“Nihilism means that the uppermost values devalue themselves. This means that whatever realities and laws set the standard in Christendom, in morality since Hellenistic times, and in philosophy since Plato, lose their binding force, and for Nietzsche, that always means creative force” (Nietzsche 26).

Having learned how to use philosophy, the thinker can no longer find meaning in the world. This, the values de-value. Therefore, individuals are lost warriors. For Nietzsche, creativity is gone. His crayon is a type-written stuck in the font of other philosophers.
The solution, as far as I understand it, comes in many names. For some, it is called God.
11. Then, from His place of ambush, God leapt out”

It is difficult to find space in philosophy for spirituality. As Heidegger points out, “We must avoid uninhibited word-mysticism.” Heidegger did not believe in a traditional God. As William Lovitt explains, Heidegger is not a mystic. “He does not describe or advocate the experiencing of any sort of one-ness with an absolute or infinite. For him both man and Being are finite” (The Question Concerning Technology, i). The relationship Dasein takes towards Being is determinative of what Dasein gets out of it. God leaping out can be understood as the first awareness of Being.

“Nevertheless, the ultimate business of philosophy is to preserve the force of the most elemental words in which Dasein expresses itself, and to keep the common understanding from leveling them off to that unintelligibility which functions in turn as a source of pseudo-problems” (Being and Time, 262).

Heidegger is not lost in spirituality. He is not a mystic. Rather, he wants to bring Rilke’s Imaginary Career back into childhood. Yet, as we all know, this isn’t possible. Too many concepts have been integrated. There is no going back. “The arts should no longer be realized apart from one another, that they should be conjoined in one work” (Nietzsche 85).
From here Heidegger turns away from the scientist and towards the Poet. As Richard Rorty comments in his Essays on Heidegger and Others, “What is Being?” is no more to be answered correctly than the question “what is a cherry blossom?” (36). Only by abandoning the quest for certainty can resolution be attained. Yet, this certainty is difficult and frightening. It requires much more than coming to terms with one’s own mortality. It requires reaching into the abyss of nothingness and pulling meaning out. Or as Rilke writes,
“I love my life in widening rings
which spread over earth and sky.
I may not ever complete the last one,
but that is what I will try.

I circle around God, the primordial tower,
and I circle ten thousand years long;
and I still don’t know if I’m a falcon, a storm,
or an unfinished song” (Rilke, 5).

For Rilke, language is like a series of widening rings. These rings spread over the world – earth and sky. He may not ever find the final borders, but he will still try. He circles around God, himself, and the all. Yet, throughout his circling, he never finds himself. He never knows if he is a predator, disaster, or poet. Rorty echoes the same sentiment;
“We can neither leap out of our blossom into the next one down the bough; nor rise above the tree and look down at a cloud of blossoms (in the way in which we imagine God looking down on a cloud of galaxies). For Heidegger’s purposes, we are nothing save the words we use, nothing but an (early) stanza of Being’s poem. Only a metaphysican, a power freak, would think we were more” (37).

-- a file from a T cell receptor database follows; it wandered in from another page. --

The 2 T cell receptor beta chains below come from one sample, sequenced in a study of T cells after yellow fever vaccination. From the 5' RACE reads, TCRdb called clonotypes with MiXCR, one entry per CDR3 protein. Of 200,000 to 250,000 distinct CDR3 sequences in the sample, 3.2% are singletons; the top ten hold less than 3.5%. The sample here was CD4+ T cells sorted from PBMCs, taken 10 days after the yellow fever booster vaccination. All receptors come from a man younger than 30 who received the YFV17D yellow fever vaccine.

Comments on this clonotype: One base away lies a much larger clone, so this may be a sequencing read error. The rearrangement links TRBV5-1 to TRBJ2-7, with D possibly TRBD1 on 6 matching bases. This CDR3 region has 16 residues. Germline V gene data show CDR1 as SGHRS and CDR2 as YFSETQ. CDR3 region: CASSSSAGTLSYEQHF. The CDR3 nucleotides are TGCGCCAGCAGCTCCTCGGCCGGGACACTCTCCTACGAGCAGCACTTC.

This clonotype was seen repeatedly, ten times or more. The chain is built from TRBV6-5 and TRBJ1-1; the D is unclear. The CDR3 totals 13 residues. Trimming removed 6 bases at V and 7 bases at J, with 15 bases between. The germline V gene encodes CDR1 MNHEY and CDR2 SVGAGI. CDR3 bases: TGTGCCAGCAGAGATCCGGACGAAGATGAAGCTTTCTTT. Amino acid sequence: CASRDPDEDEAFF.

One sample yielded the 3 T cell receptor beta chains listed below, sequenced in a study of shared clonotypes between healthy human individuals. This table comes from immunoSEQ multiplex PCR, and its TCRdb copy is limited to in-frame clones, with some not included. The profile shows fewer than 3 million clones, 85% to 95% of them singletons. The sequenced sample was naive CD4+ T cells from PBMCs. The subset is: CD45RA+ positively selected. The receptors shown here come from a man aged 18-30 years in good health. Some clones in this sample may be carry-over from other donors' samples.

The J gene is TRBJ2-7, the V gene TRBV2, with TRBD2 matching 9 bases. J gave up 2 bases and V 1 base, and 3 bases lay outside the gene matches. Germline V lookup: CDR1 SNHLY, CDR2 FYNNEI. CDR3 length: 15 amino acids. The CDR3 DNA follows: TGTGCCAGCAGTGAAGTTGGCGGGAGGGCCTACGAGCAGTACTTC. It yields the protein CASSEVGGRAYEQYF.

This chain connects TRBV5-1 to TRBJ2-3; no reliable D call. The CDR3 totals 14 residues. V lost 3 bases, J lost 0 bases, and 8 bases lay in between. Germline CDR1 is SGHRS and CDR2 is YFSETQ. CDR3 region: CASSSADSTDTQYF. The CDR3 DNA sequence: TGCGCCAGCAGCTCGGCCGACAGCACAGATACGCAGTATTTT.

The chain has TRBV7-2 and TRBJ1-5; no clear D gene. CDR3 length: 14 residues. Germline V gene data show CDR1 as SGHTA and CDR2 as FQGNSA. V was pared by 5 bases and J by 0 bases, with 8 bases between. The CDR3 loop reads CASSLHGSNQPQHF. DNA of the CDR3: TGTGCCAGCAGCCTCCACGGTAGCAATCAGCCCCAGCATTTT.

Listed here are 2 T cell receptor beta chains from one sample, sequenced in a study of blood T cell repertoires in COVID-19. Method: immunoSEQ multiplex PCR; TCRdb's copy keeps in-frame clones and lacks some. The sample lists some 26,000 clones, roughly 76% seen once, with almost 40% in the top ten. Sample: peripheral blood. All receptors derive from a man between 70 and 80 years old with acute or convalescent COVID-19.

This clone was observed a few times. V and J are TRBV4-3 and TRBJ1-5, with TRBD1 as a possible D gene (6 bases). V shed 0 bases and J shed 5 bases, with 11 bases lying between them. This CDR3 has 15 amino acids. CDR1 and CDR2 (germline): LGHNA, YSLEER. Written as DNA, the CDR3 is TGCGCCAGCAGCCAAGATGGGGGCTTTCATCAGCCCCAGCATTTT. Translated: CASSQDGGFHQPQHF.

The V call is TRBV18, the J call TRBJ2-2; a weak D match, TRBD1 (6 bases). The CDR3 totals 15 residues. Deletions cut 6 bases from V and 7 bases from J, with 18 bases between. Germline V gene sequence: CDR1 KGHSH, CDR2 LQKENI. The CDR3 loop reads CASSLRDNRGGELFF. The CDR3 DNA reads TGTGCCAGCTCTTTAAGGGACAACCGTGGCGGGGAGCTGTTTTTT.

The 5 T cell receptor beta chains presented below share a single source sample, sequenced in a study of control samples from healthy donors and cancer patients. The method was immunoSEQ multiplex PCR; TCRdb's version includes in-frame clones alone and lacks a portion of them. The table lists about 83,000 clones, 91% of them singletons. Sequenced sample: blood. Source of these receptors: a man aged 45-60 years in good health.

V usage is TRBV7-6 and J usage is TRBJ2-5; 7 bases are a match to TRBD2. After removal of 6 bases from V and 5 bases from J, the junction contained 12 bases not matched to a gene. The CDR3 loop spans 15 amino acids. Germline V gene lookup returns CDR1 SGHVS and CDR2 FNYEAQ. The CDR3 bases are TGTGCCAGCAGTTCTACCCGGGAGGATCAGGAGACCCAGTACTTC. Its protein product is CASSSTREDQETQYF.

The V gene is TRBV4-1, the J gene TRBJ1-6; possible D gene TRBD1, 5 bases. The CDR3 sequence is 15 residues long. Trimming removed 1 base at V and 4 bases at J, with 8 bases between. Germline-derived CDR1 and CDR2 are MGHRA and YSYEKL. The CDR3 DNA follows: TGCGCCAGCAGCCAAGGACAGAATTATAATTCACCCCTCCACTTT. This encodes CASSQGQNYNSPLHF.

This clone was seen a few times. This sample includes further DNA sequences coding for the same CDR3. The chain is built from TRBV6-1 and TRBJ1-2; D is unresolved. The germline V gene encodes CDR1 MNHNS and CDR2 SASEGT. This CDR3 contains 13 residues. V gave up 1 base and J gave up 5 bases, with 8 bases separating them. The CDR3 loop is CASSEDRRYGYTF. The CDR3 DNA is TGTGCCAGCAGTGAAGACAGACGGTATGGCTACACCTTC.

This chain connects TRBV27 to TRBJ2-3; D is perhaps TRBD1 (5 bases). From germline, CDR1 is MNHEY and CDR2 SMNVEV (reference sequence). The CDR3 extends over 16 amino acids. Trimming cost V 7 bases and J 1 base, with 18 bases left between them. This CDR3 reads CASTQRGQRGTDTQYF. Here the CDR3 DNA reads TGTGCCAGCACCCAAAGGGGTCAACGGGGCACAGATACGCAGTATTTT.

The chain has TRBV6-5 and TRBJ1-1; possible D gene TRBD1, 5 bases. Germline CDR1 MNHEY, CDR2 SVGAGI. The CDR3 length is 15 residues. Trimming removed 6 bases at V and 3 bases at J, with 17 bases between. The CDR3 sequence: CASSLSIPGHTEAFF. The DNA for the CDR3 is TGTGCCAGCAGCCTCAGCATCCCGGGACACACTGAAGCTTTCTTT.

Talent, in this understanding, is an acknowledgement of one’s predecessors. T. S. Eliot takes a similar stance towards the poet. In his essay, “Tradition and the Individual Talent”, he comments that: “Talent is acquired through a careful study of poetry”, claiming that Tradition, “cannot be inherited, and if you want it, you must obtain it by great labour.” Eliot asserts that it is absolutely necessary for the poet to study, to have an understanding of the poets before him, and to be well versed enough that he can understand and incorporate the “mind of Europe” into his poetry. For Eliot, Rilke, Heidegger, Lehrer and perhaps even Dr. Seuss, creativity is the process by which worlds melt together.
*I have chosen to include three of my own poems. Do not feel obliged to read them.*

Traces of Meaning As I swim, dragged through the river Sometimes I get lost in a pool of sea turtles As the dream sediments as waves embrace the giver I find a nice corner and nap: Hide. Snap, Popcorn clouds engulf my visual cortex and I Sigh: It’s all a dream. A dream, but one that gently pours all night. With the light of morning and pour of cream, The corner slowly spins away revealing the pool And crisp like bacon all the turtles lay, red Dead, like Sun Dried Tomatoes
There once were turtles all the way down, now just skittles.

the cold absence of song
as the track begins
the air in my longs struggles along
the soul of music sins
I struggle for my ground
Grinding patiently, as my head spins.
The silence makes my heart pound
Like all big ideas, he is disturbed,
Yet grins
Years Pass
The controlled smells and sights of Whispers
The whispers whimper confusion, in order
To order this whimper, this whisper of smoke
To rapture in flumes, capture howling Tunes,
To follow this suffocated Whimper of tree
To trap this whimper of burning disease
Express! She demands,
She demands upon knees,
Like music’s vibration, spilled paint in the seas
Trapped suffocation, the whimper in trees
Lost in warm sparkles,
These Candles left Charcoals!
On bones onto souls, the wind carries
Smoke, smoke, her body, sweet cherries
Oh! Candles and wax, red and sour
And smoke and whisper
To Hide and to Cower
To feed on her flesh Flower
To suffocate my candle
The longing in matches
This tree-grown handle
To be struck upon this,
Upon her wax lips,
To the flame, her kiss sprays
“Too fast!”
As she melts, wetting the floor
“Too fast!”The friction of heart beating
“Too fast!”
Slow this icing glaze
Candles the dwindling amaze,
It is my wax that you burn.
It is my suffocation in aroma
It is my sickness in winter’s flume
It is my burning rain that showers in seasons
Years pass, she whispers,
“Too fast.”